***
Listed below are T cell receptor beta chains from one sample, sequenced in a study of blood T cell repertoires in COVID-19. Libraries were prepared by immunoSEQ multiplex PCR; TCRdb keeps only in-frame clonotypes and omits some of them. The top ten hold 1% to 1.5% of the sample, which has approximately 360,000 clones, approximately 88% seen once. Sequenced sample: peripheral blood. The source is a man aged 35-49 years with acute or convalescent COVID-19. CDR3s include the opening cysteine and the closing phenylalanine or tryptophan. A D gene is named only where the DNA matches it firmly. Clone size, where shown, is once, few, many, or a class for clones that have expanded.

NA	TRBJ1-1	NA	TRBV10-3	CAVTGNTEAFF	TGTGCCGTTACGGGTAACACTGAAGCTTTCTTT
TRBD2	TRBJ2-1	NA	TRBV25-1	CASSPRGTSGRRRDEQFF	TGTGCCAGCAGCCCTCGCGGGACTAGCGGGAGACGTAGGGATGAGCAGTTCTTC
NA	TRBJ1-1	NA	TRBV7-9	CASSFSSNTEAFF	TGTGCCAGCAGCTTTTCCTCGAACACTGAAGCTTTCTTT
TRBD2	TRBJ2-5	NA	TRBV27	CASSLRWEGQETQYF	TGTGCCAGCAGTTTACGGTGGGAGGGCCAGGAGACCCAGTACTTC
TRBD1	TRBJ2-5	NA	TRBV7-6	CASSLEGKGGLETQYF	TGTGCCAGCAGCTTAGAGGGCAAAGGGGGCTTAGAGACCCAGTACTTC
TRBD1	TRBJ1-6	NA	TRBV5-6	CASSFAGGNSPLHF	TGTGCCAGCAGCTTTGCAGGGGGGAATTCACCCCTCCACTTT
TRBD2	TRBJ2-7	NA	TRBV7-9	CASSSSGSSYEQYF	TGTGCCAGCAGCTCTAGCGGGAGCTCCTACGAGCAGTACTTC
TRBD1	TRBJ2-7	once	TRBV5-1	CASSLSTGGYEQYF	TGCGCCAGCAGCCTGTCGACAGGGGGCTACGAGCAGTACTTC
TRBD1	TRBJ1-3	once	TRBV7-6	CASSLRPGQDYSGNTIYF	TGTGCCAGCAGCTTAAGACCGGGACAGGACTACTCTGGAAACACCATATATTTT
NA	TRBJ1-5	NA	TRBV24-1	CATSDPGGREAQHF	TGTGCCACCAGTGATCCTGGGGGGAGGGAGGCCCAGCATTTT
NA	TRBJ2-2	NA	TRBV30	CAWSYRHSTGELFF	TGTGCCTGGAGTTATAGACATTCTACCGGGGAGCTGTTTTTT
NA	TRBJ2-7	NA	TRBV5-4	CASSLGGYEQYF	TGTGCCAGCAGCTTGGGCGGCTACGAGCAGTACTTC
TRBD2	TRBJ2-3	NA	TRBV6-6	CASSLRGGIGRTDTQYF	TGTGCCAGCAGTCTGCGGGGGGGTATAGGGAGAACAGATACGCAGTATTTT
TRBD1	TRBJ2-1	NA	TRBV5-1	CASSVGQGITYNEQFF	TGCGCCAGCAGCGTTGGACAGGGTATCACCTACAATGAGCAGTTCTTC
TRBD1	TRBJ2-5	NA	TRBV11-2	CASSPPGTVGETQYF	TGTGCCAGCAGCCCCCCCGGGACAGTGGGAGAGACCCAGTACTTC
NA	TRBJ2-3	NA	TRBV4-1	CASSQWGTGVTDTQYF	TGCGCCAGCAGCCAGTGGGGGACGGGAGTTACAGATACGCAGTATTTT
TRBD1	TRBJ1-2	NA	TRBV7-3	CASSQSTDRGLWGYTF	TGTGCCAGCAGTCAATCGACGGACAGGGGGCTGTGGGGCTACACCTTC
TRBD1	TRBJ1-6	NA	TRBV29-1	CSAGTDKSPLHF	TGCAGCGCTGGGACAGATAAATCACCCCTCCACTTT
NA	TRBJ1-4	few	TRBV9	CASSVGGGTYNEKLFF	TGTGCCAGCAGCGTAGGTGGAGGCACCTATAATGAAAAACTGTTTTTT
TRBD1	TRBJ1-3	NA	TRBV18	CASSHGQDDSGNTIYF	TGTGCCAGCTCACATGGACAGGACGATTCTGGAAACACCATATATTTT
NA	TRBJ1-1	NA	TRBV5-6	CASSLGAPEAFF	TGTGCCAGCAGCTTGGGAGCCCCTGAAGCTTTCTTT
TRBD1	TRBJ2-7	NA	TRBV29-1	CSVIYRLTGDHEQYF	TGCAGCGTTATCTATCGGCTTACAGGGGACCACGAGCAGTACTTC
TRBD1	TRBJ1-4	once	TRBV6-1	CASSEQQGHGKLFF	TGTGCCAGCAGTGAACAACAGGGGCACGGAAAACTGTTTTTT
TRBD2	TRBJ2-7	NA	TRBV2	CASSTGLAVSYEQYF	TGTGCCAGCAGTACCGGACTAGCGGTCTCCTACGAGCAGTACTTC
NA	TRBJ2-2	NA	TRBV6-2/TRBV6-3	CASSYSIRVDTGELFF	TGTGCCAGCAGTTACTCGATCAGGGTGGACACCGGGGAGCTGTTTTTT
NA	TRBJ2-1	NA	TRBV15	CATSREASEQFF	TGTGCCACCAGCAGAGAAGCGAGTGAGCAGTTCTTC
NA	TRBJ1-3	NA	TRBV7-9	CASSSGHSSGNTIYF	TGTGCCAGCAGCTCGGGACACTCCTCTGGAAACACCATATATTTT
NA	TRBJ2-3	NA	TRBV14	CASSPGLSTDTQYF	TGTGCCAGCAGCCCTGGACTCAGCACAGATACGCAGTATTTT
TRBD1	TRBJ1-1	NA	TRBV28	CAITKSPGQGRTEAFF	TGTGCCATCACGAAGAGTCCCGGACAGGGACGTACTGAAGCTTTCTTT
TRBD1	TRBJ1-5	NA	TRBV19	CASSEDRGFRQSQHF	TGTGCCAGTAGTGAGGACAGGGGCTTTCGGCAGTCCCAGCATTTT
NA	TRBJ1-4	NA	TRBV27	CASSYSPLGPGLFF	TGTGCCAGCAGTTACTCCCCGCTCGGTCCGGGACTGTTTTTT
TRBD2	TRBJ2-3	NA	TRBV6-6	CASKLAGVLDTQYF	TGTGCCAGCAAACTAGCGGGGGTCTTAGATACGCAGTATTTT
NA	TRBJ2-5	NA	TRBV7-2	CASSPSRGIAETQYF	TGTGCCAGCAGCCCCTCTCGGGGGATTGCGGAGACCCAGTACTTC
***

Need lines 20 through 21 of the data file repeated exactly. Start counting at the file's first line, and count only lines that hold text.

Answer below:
NA	TRBJ1-4	few	TRBV9	CASSVGGGTYNEKLFF	TGTGCCAGCAGCGTAGGTGGAGGCACCTATAATGAAAAACTGTTTTTT
TRBD1	TRBJ1-3	NA	TRBV18	CASSHGQDDSGNTIYF	TGTGCCAGCTCACATGGACAGGACGATTCTGGAAACACCATATATTTT